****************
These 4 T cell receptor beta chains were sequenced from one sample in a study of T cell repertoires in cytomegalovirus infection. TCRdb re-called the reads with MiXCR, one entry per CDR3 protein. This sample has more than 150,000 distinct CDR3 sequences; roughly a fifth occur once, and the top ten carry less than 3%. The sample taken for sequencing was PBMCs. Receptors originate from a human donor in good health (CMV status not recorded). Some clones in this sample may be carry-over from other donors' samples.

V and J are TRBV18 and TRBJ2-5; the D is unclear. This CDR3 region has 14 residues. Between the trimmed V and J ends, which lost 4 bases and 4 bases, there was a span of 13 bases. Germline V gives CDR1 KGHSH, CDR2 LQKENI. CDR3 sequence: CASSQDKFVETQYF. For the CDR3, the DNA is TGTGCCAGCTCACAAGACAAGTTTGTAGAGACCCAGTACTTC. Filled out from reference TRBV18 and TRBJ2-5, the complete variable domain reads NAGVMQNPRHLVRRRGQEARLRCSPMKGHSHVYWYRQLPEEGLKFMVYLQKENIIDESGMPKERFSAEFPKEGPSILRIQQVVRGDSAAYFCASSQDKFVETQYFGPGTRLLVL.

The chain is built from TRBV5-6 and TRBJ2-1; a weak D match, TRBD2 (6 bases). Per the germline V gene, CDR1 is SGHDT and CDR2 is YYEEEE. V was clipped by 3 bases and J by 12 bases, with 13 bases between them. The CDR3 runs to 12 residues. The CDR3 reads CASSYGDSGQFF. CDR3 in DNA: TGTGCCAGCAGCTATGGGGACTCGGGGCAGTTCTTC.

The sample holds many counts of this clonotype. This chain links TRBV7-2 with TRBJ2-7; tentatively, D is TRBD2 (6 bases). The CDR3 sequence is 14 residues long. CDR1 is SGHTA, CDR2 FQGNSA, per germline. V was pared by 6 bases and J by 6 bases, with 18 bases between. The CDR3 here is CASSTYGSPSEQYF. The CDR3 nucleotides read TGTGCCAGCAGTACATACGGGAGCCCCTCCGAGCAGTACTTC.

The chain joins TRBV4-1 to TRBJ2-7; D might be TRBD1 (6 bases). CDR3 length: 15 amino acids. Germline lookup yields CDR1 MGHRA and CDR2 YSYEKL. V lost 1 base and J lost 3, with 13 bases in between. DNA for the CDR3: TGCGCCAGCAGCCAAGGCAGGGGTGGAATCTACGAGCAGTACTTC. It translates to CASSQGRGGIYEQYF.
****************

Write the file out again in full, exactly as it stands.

These 4 T cell receptor beta chains were sequenced from one sample in a study of T cell repertoires in cytomegalovirus infection. TCRdb re-called the reads with MiXCR, one entry per CDR3 protein. This sample has more than 150,000 distinct CDR3 sequences; roughly a fifth occur once, and the top ten carry less than 3%. The sample taken for sequencing was PBMCs. Receptors originate from a human donor in good health (CMV status not recorded). Some clones in this sample may be carry-over from other donors' samples.

V and J are TRBV18 and TRBJ2-5; the D is unclear. This CDR3 region has 14 residues. Between the trimmed V and J ends, which lost 4 bases and 4 bases, there was a span of 13 bases. Germline V gives CDR1 KGHSH, CDR2 LQKENI. CDR3 sequence: CASSQDKFVETQYF. For the CDR3, the DNA is TGTGCCAGCTCACAAGACAAGTTTGTAGAGACCCAGTACTTC. Filled out from reference TRBV18 and TRBJ2-5, the complete variable domain reads NAGVMQNPRHLVRRRGQEARLRCSPMKGHSHVYWYRQLPEEGLKFMVYLQKENIIDESGMPKERFSAEFPKEGPSILRIQQVVRGDSAAYFCASSQDKFVETQYFGPGTRLLVL.

The chain is built from TRBV5-6 and TRBJ2-1; a weak D match, TRBD2 (6 bases). Per the germline V gene, CDR1 is SGHDT and CDR2 is YYEEEE. V was clipped by 3 bases and J by 12 bases, with 13 bases between them. The CDR3 runs to 12 residues. The CDR3 reads CASSYGDSGQFF. CDR3 in DNA: TGTGCCAGCAGCTATGGGGACTCGGGGCAGTTCTTC.

The sample holds many counts of this clonotype. This chain links TRBV7-2 with TRBJ2-7; tentatively, D is TRBD2 (6 bases). The CDR3 sequence is 14 residues long. CDR1 is SGHTA, CDR2 FQGNSA, per germline. V was pared by 6 bases and J by 6 bases, with 18 bases between. The CDR3 here is CASSTYGSPSEQYF. The CDR3 nucleotides read TGTGCCAGCAGTACATACGGGAGCCCCTCCGAGCAGTACTTC.

The chain joins TRBV4-1 to TRBJ2-7; D might be TRBD1 (6 bases). CDR3 length: 15 amino acids. Germline lookup yields CDR1 MGHRA and CDR2 YSYEKL. V lost 1 base and J lost 3, with 13 bases in between. DNA for the CDR3: TGCGCCAGCAGCCAAGGCAGGGGTGGAATCTACGAGCAGTACTTC. It translates to CASSQGRGGIYEQYF.